The spread of endemic and emerging infectious diseases continues to plague the dairy industry. The convergence of human, animal, and ecosystem interactions results in emergence and re-emergence of diseases in dairy cattle such as salmonellosis and anaplasmosis. Adding to the mix, frequent buying of cattle contributes to rapid dissemination of infectious diseases in dairy cattle. The University of Guelph is exceptionally well-positioned to lead the development and implementation of a surveillance network based on bulk tank milk.
One of the ways to reduce the use of antibiotics in the poultry industry is to produce healthier and stronger chicks right from the hatch. In traditional practice, newly hatched chicks are not fed until they are transported to the production units. The hatching widows and transportation lead to delays in feeding and starvation of chicks. Providing bioactive nutrients to chicken embryos before the hatch could help chicks sustain the starvation at the hatch and stimulate gastrointestinal development, resulting in healthier chicks raised without antibiotics.
Fertility improvement is important in both human being and livestock industry. Increasing the oocyte competence is one of the most critical measures for fertility improvement. miRNAs are small non-coding RNAs which can regulate the estrogen production in the ovarian follicles which in turn affecting the oocyte development and competence. However, its underlying mechanism remains unknown.
In 2018, Health Canada proposed to phase out all agricultural uses of thiamethoxam and clothianidin neonicotinoids. However, after a comprehensive review, Health Canada decided (in March 2021) not to implement any changes for the use of neonicotinoids in canola production. While many stakeholders in the Canadian agriculture industry are pleased that Health Canada changed its original position on using thiamethoxam and clothianidin for canola corps, many (e.g. environmental groups) are not. In addition, many policy makers among various countries (e.g.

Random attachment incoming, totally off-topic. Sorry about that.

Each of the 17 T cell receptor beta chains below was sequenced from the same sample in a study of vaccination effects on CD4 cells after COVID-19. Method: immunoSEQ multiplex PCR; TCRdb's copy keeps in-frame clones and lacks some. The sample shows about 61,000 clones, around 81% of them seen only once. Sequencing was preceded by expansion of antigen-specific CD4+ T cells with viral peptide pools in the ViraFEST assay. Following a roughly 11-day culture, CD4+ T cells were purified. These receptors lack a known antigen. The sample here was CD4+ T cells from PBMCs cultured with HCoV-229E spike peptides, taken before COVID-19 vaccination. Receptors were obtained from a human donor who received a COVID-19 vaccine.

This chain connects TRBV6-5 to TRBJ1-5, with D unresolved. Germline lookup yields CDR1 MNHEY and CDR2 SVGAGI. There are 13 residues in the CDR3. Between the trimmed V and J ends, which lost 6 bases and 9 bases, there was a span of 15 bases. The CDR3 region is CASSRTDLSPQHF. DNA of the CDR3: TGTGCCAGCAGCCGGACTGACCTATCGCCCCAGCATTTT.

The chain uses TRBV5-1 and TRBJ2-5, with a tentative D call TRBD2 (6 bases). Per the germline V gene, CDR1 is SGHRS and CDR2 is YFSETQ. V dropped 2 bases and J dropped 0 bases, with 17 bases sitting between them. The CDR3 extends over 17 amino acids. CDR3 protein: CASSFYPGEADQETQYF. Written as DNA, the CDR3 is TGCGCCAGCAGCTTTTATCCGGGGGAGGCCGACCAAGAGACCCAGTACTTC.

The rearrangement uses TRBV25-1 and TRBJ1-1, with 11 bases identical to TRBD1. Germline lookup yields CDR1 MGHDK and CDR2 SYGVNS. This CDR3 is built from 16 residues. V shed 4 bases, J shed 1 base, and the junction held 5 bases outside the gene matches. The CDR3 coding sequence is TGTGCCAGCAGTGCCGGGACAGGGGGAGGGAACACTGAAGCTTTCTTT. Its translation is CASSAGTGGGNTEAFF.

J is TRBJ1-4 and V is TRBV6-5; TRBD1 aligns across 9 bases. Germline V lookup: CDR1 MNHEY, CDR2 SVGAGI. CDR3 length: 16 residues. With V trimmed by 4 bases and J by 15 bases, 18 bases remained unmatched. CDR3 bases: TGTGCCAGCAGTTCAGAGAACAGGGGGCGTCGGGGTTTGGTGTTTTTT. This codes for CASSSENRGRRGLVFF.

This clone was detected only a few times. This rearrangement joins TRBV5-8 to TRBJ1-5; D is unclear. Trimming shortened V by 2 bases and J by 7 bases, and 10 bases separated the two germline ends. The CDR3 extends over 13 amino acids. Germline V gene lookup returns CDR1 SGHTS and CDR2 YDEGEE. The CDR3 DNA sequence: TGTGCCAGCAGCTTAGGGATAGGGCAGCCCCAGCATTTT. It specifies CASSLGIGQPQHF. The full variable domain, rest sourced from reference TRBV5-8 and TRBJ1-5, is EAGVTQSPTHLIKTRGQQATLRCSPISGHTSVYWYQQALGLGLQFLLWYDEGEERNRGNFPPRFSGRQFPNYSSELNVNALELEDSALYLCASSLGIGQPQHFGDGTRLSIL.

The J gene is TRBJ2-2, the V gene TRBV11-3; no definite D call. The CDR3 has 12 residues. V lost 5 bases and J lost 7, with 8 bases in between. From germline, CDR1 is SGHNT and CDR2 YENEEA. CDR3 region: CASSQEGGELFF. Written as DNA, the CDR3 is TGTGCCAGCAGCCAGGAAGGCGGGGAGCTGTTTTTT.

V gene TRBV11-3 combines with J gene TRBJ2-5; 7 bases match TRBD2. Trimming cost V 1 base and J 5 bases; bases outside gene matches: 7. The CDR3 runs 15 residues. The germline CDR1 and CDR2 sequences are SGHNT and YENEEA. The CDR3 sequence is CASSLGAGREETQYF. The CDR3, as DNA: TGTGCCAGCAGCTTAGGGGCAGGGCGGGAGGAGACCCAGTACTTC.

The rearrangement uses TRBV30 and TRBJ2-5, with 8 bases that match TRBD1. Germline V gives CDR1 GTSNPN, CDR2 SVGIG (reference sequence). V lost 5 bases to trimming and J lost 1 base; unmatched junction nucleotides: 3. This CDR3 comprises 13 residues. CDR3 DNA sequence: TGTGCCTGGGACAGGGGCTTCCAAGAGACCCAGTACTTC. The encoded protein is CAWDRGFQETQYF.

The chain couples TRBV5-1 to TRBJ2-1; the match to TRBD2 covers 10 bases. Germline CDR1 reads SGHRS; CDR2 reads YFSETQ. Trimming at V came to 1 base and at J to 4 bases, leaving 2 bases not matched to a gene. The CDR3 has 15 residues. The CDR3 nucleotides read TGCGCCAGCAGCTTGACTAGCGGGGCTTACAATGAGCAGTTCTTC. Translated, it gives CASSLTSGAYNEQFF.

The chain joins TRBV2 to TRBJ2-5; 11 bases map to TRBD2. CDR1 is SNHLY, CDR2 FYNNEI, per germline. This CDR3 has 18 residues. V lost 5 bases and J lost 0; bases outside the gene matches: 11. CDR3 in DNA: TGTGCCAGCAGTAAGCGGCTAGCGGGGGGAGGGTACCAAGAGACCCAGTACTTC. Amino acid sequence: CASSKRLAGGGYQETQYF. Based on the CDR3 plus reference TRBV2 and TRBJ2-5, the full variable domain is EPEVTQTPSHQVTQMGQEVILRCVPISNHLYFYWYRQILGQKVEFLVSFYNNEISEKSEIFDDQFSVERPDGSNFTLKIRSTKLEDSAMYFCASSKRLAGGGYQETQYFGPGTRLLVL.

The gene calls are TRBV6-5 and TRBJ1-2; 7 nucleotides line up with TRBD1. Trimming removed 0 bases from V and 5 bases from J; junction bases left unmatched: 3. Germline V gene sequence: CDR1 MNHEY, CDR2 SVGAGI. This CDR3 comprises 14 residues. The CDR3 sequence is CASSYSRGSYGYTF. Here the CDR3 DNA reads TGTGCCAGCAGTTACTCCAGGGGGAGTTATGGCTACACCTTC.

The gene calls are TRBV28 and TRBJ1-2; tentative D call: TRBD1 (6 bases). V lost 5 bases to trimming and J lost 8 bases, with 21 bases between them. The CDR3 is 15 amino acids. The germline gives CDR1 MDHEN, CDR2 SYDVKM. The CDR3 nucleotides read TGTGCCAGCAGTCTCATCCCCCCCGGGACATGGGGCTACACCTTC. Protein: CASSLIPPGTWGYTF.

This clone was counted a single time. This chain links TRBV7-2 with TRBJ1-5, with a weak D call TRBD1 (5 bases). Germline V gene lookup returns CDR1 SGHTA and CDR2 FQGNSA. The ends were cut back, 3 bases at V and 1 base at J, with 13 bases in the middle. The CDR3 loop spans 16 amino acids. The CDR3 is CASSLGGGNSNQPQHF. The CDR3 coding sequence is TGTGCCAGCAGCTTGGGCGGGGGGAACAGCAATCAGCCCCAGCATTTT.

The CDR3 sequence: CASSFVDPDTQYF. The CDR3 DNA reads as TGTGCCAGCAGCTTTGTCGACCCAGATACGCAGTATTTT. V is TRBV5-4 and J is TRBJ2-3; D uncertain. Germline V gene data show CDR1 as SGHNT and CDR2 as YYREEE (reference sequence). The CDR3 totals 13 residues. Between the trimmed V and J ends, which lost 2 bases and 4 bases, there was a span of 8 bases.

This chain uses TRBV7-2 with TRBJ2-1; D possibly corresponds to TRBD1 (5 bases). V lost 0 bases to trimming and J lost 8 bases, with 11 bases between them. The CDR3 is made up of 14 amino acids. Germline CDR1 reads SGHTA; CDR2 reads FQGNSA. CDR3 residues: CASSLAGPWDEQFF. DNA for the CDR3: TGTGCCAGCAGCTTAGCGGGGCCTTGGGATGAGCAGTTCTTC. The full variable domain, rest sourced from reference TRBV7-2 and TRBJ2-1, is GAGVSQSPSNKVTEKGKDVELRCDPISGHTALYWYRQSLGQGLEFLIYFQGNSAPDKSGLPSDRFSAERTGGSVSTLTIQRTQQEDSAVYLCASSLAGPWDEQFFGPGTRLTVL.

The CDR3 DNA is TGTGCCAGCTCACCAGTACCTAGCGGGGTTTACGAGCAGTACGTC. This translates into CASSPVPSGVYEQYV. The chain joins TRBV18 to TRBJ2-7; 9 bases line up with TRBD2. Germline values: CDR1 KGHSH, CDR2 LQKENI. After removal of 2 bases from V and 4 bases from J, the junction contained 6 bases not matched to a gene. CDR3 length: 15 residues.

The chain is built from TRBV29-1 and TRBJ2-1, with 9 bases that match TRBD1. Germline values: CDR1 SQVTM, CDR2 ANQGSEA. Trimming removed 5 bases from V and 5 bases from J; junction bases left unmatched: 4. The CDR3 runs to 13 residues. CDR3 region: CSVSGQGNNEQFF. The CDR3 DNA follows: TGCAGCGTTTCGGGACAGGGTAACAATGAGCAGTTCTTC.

The purpose of this project is to evaluate the current and future potential of beef cattle to up-cycle and redirect food loss and waste (i.e. surplus food) to feed. This project will identify short and long term solutions for incorporating surplus food into beef cattle diets.
This project will result in the generation of mathematical models that will predict the quality and sustainability of protein-based ingredients that are commonly used in dog diets. With the projected growth of human and pet populations, and increases in food production necessary to meet growing demands, providing Canadian pet food companies (such as our industry partner, Champion Petfoods) with the ability to rapidly identify ideal protein-based ingredients to select for dog diets based on environmental, financial, and biological sustainability is a top priority.
Determining methods to improve nutrient utilization in pigs is critical to improving the environmental, social, and economic sustainability of pork production in Canada. The objective of this project is to examine the use of an alternative source of dietary nitrogen and its impact on amino acid requirements and utilization in growing pigs. In disseminating results of this project, Gowans will achieve its mandate of providing novel nutrition information its client base for the benefit of the commercial swine operations.
Dairy calves are generally fed whole milk or milk replacer during the first weeks of life. Compared with whole milk, milk replacer containing vegetable oils has a higher polyunsaturated fat content. More specifically, it is high in omega-6 and low in omega-3 fatty acids, making the omega-6 to omega-3 fatty acid ratio ten times higher in milk replacer compared with whole milk.
Within the Canadian context, poultry farmers are constrained by regulations that predetermine chicken prices and market supply. As a result, they are limited in the approaches they can take to improve the profitability of their operations. Within this regulatory framework, farmers must rely on measures that can be applied on their farms to improve chicken’s growth performance while reducing production costs. In this project, we aim to find the effective approach to utilizing remote sensing and machine learning to improve poultry farm productivity.
Detailed assessments of water and nutrient dynamics in grasslands and its relationship to land management are scarce in the Canadian Prairies. The impact of climate change on these dynamics is even more uncertain. The purpose of this project is to address this knowledge gap by estimating the impact of climate change on water cycling, nutrient dynamics, and management practices in pasture landscapes in Manitoba. The intern in this project will use desktop custom models and state-of-the-art hydrological models to address this research question.